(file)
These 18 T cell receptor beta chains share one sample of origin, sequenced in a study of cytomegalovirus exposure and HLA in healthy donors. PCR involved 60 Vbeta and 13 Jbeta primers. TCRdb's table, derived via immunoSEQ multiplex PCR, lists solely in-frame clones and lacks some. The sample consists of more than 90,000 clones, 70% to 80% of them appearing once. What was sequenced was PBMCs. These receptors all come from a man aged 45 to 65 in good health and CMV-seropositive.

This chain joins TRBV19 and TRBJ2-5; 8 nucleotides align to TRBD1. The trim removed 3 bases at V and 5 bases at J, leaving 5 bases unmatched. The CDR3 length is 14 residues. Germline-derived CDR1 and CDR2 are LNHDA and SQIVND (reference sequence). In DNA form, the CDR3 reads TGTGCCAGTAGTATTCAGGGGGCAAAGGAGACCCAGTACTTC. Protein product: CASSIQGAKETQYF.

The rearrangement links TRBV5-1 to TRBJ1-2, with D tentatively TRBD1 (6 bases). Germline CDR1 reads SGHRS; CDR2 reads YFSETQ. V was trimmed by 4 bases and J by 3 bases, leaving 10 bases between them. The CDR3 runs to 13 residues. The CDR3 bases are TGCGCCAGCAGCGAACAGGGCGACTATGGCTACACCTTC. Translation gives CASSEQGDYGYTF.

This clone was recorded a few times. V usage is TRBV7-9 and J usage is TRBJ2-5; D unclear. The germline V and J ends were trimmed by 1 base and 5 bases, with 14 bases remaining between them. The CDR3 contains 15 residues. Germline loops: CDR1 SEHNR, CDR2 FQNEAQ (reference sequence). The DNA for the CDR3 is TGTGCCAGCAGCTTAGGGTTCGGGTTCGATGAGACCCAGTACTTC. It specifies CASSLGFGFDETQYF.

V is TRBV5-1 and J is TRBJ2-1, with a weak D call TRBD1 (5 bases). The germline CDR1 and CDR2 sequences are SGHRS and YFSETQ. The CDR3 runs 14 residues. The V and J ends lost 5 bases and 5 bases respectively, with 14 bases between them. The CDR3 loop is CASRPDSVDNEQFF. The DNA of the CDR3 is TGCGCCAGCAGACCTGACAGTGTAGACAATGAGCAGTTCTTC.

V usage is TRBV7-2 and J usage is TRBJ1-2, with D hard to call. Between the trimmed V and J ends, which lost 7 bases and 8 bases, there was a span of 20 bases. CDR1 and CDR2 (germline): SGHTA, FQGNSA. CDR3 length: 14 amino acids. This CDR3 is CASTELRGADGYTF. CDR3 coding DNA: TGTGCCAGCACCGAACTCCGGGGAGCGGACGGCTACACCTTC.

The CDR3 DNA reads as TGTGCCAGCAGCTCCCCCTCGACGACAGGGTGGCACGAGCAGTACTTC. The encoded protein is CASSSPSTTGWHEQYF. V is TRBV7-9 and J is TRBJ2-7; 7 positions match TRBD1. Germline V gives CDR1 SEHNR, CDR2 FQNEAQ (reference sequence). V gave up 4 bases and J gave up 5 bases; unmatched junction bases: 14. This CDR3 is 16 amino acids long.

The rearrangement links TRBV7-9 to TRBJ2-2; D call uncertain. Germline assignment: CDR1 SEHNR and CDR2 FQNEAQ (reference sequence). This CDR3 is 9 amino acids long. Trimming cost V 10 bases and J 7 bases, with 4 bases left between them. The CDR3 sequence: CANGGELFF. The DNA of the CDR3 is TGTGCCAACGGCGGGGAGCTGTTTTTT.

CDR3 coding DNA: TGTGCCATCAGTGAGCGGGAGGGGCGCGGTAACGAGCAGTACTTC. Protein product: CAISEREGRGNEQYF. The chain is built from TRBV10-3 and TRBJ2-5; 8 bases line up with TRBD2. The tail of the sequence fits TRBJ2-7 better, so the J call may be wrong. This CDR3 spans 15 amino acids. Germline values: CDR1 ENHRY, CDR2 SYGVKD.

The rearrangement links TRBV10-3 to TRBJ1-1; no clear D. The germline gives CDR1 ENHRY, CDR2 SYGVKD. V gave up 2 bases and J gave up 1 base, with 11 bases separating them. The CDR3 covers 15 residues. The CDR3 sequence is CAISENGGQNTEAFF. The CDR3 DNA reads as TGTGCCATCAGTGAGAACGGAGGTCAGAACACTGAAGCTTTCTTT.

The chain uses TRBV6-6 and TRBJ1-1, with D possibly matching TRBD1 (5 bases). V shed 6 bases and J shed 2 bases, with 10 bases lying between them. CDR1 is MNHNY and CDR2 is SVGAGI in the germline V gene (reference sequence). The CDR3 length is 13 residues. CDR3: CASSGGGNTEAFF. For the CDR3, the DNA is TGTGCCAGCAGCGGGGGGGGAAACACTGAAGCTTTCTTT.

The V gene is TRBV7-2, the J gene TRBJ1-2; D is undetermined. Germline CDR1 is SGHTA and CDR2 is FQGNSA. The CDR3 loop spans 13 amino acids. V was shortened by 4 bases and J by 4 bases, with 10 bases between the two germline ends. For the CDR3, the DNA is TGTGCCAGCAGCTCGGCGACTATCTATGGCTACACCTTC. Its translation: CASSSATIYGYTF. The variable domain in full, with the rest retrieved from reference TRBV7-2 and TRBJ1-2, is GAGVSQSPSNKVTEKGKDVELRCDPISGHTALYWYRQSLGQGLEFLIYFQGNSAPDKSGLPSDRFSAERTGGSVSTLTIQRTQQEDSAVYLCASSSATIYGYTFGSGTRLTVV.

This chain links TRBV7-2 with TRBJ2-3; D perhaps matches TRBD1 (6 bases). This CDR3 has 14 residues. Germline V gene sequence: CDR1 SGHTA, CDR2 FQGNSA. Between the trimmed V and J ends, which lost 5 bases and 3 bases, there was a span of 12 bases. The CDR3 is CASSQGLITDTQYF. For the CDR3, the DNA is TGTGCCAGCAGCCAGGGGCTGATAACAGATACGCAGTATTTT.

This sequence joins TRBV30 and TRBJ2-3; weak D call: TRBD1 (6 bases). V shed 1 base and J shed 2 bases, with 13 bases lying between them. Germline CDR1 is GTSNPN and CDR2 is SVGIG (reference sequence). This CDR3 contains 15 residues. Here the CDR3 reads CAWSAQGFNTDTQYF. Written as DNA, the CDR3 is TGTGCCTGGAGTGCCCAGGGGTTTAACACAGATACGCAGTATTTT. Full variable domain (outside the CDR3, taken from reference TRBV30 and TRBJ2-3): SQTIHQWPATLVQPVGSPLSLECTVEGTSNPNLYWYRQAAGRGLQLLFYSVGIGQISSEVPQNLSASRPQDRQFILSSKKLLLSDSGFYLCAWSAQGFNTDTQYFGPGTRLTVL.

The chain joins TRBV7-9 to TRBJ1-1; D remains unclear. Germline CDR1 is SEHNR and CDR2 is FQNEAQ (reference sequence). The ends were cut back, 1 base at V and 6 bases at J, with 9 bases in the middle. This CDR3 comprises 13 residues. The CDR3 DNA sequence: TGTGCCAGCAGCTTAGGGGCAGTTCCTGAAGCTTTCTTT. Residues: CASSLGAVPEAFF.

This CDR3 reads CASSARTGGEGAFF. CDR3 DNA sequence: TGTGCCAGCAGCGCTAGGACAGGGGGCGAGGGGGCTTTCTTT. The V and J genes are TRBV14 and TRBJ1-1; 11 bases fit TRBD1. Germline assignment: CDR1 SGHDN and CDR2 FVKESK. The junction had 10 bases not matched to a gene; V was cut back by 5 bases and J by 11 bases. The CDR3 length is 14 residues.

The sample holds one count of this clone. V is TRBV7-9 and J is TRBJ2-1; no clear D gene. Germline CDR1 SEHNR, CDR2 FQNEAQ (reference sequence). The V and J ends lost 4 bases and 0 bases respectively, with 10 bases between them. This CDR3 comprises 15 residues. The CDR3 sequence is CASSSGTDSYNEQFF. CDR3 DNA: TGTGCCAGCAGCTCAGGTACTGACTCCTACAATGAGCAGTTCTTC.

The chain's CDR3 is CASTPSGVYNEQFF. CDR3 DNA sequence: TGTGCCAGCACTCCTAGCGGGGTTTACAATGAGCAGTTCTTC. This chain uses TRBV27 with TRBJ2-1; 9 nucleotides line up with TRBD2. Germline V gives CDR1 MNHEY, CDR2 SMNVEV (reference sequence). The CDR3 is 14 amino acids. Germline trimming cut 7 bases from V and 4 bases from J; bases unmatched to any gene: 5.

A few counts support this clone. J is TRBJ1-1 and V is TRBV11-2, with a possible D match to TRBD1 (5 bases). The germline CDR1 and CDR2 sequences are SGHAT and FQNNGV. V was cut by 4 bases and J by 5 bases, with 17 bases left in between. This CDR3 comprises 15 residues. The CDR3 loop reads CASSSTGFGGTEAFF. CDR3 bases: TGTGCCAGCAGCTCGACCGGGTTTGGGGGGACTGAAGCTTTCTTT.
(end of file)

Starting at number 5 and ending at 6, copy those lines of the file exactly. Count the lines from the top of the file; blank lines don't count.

V is TRBV5-1 and J is TRBJ2-1, with a weak D call TRBD1 (5 bases). The germline CDR1 and CDR2 sequences are SGHRS and YFSETQ. The CDR3 runs 14 residues. The V and J ends lost 5 bases and 5 bases respectively, with 14 bases between them. The CDR3 loop is CASRPDSVDNEQFF. The DNA of the CDR3 is TGCGCCAGCAGACCTGACAGTGTAGACAATGAGCAGTTCTTC.

V usage is TRBV7-2 and J usage is TRBJ1-2, with D hard to call. Between the trimmed V and J ends, which lost 7 bases and 8 bases, there was a span of 20 bases. CDR1 and CDR2 (germline): SGHTA, FQGNSA. CDR3 length: 14 amino acids. This CDR3 is CASTELRGADGYTF. CDR3 coding DNA: TGTGCCAGCACCGAACTCCGGGGAGCGGACGGCTACACCTTC.